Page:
The amendment would require legislation to have a retrospective effect.  Retrospective legislation is extremely rare and can raise constitutional issues. In addition, there may be legal difficulties in identifying the relevant cohort to which the amendment would apply.


There are also practical considerations for how such an extension would, in fact, be implemented in circumstances where some mothers may have already returned to the workplace or are intending to in the very near future.


An extension to Maternity Leave, while benefiting a small number of people, would also impact on others, most obviously on employers who are already struggling with the impact of Covid19 on their workplaces, and on other employees, who may themselves have had to manage complex childcare arrangements during the last three months, as many in this House will have done.  Any time we introduce a change in the mandatory leave arrangements for employees, we have to consider these impacts and we have to try and achieve the right balance between home life and work.  That is all the more important now given the extraordinary changes to working arrangements that the whole country has undergone. It would not be a responsible act as Minister to add a significant additional element to the challenges that business managers and employees, in particular in SMEs, are facing to resume their work during the COVID-19 pandemic. These are businesses struggling to stay open and keep their employees healthy and working. The issues they are likely to face have been raised with me. I know that they are concerned about the additional burden this proposal would place on the businesses and on their employees.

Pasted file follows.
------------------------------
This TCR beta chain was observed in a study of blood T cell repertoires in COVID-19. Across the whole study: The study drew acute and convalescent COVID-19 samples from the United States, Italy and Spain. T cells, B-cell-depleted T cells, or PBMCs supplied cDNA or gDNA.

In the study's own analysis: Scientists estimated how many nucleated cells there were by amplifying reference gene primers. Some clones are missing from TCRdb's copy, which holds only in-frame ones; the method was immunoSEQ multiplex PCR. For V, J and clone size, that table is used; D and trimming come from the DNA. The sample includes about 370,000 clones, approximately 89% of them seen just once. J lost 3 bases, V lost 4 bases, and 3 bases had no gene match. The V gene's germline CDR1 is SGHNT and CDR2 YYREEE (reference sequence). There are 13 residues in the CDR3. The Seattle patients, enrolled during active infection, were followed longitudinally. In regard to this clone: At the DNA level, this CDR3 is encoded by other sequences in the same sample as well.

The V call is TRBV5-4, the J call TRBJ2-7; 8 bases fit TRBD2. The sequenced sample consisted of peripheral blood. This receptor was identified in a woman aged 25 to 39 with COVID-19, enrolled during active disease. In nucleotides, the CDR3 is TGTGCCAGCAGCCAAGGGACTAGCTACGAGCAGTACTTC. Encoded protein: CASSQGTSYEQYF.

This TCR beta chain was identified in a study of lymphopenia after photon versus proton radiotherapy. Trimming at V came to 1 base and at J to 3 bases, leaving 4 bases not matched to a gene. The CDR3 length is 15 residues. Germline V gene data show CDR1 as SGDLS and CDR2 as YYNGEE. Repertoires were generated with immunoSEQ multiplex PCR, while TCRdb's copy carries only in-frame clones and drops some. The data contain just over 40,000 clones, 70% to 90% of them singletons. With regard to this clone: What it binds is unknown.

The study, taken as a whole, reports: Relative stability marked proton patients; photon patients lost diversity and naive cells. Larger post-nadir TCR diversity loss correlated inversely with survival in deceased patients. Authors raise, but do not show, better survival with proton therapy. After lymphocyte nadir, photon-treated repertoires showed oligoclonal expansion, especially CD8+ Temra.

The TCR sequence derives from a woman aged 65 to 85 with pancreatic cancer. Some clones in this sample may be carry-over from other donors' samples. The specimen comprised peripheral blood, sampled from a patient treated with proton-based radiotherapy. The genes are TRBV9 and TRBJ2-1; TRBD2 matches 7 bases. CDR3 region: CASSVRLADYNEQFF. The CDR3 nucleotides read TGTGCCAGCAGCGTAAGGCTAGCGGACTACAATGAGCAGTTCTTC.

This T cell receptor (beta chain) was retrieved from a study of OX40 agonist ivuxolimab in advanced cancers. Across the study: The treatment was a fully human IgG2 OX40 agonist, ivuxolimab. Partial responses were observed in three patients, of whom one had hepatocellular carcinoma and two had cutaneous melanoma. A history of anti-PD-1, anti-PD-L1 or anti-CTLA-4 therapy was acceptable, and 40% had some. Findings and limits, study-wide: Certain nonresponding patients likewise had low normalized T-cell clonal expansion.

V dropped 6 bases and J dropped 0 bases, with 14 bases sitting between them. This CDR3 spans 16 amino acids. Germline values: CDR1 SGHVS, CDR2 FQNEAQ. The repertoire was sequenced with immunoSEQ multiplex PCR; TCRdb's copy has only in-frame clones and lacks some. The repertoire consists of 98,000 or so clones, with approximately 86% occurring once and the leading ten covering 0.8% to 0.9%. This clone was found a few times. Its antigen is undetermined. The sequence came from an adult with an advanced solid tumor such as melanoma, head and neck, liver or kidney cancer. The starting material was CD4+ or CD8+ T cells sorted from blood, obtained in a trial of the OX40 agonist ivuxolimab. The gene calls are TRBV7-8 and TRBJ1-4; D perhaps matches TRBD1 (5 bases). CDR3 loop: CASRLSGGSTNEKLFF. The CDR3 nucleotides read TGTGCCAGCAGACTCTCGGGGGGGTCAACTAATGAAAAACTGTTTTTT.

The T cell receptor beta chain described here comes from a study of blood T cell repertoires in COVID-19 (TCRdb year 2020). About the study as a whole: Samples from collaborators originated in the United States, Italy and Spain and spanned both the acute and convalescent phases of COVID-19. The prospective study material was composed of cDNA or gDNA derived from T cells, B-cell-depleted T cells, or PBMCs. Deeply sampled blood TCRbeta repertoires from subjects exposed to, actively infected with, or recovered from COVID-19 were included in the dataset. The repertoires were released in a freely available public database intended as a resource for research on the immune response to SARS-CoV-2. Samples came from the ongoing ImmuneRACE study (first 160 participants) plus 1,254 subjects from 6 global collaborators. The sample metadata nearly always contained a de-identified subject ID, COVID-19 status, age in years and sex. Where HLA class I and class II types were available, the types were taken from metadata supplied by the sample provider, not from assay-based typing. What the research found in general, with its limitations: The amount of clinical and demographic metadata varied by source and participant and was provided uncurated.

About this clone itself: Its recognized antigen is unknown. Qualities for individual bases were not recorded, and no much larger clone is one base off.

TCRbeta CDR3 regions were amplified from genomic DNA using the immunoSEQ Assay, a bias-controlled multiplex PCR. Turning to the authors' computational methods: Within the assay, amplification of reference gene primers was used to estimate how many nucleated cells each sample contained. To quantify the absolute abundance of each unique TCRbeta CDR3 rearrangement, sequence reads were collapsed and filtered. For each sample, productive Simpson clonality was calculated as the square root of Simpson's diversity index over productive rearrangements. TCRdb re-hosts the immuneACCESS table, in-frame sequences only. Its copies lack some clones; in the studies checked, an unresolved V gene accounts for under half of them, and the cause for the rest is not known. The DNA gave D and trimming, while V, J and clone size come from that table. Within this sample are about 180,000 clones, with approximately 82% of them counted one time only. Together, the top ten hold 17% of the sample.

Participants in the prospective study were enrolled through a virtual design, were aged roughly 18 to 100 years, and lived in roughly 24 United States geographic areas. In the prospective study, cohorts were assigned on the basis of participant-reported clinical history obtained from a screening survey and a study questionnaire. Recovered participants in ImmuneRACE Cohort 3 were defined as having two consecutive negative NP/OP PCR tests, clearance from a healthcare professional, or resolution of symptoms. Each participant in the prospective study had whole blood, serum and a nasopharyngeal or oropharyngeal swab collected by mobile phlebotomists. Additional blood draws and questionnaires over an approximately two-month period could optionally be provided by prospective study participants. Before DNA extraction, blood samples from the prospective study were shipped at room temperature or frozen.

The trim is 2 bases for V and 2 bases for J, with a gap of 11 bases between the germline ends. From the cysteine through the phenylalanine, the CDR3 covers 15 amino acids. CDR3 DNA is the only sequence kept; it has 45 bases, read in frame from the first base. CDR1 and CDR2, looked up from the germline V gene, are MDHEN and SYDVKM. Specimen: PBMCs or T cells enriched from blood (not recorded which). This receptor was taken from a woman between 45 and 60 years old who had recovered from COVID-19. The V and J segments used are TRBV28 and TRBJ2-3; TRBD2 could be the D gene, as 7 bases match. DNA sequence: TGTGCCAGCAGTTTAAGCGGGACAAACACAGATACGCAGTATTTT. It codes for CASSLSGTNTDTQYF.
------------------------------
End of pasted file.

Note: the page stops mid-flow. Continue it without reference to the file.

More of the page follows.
That being said, this Government is firmly committed to enhancing the time that parents can spend with their new children but we want to do so in a way that the benefits, and any resulting burdens, are spread widely and equitably between mothers and fathers and don’t come as an unexpected additional burden to our key SME sector. So the Government is proposing to advance the extension of Parent’s Leave and Benefit to five weeks for all parents of children born on after 1 November 2019, as an alternative to the temporary targeted extension of maternity leave and benefit. The proposal will enable every eligible parent of young children to spend additional time with their child in the future. I’m sure deputies will agree that this is a more desirable outcome than a reform limited to a specific group and a specific time.